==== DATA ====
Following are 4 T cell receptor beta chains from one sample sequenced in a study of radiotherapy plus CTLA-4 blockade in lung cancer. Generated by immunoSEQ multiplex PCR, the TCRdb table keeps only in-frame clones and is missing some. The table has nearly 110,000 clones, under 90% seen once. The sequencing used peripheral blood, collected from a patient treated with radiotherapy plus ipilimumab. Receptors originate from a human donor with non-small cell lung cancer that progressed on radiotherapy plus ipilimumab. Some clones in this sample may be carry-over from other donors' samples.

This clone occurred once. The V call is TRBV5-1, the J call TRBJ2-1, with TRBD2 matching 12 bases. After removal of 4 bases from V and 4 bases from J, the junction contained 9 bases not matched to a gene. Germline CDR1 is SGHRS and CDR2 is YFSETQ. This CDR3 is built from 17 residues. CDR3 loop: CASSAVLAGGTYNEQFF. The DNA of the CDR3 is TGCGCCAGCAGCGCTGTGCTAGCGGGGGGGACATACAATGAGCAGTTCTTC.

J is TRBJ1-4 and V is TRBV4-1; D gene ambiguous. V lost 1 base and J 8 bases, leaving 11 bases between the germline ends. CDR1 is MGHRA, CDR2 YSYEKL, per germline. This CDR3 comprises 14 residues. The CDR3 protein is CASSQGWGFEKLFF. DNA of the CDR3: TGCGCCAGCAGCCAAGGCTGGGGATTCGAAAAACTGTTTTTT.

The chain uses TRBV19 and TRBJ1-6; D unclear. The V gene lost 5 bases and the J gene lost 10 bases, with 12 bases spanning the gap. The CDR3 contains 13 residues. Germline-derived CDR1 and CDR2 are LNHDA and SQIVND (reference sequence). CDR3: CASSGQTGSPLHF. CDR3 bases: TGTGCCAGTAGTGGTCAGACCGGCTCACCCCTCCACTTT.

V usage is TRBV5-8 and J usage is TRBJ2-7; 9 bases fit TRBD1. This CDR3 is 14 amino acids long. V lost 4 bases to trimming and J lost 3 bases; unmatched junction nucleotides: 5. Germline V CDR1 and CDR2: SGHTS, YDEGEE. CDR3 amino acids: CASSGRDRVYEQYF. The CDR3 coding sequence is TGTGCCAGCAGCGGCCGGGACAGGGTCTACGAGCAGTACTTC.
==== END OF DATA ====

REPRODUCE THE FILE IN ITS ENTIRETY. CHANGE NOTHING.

Following are 4 T cell receptor beta chains from one sample sequenced in a study of radiotherapy plus CTLA-4 blockade in lung cancer. Generated by immunoSEQ multiplex PCR, the TCRdb table keeps only in-frame clones and is missing some. The table has nearly 110,000 clones, under 90% seen once. The sequencing used peripheral blood, collected from a patient treated with radiotherapy plus ipilimumab. Receptors originate from a human donor with non-small cell lung cancer that progressed on radiotherapy plus ipilimumab. Some clones in this sample may be carry-over from other donors' samples.

This clone occurred once. The V call is TRBV5-1, the J call TRBJ2-1, with TRBD2 matching 12 bases. After removal of 4 bases from V and 4 bases from J, the junction contained 9 bases not matched to a gene. Germline CDR1 is SGHRS and CDR2 is YFSETQ. This CDR3 is built from 17 residues. CDR3 loop: CASSAVLAGGTYNEQFF. The DNA of the CDR3 is TGCGCCAGCAGCGCTGTGCTAGCGGGGGGGACATACAATGAGCAGTTCTTC.

J is TRBJ1-4 and V is TRBV4-1; D gene ambiguous. V lost 1 base and J 8 bases, leaving 11 bases between the germline ends. CDR1 is MGHRA, CDR2 YSYEKL, per germline. This CDR3 comprises 14 residues. The CDR3 protein is CASSQGWGFEKLFF. DNA of the CDR3: TGCGCCAGCAGCCAAGGCTGGGGATTCGAAAAACTGTTTTTT.

The chain uses TRBV19 and TRBJ1-6; D unclear. The V gene lost 5 bases and the J gene lost 10 bases, with 12 bases spanning the gap. The CDR3 contains 13 residues. Germline-derived CDR1 and CDR2 are LNHDA and SQIVND (reference sequence). CDR3: CASSGQTGSPLHF. CDR3 bases: TGTGCCAGTAGTGGTCAGACCGGCTCACCCCTCCACTTT.

V usage is TRBV5-8 and J usage is TRBJ2-7; 9 bases fit TRBD1. This CDR3 is 14 amino acids long. V lost 4 bases to trimming and J lost 3 bases; unmatched junction nucleotides: 5. Germline V CDR1 and CDR2: SGHTS, YDEGEE. CDR3 amino acids: CASSGRDRVYEQYF. The CDR3 coding sequence is TGTGCCAGCAGCGGCCGGGACAGGGTCTACGAGCAGTACTTC.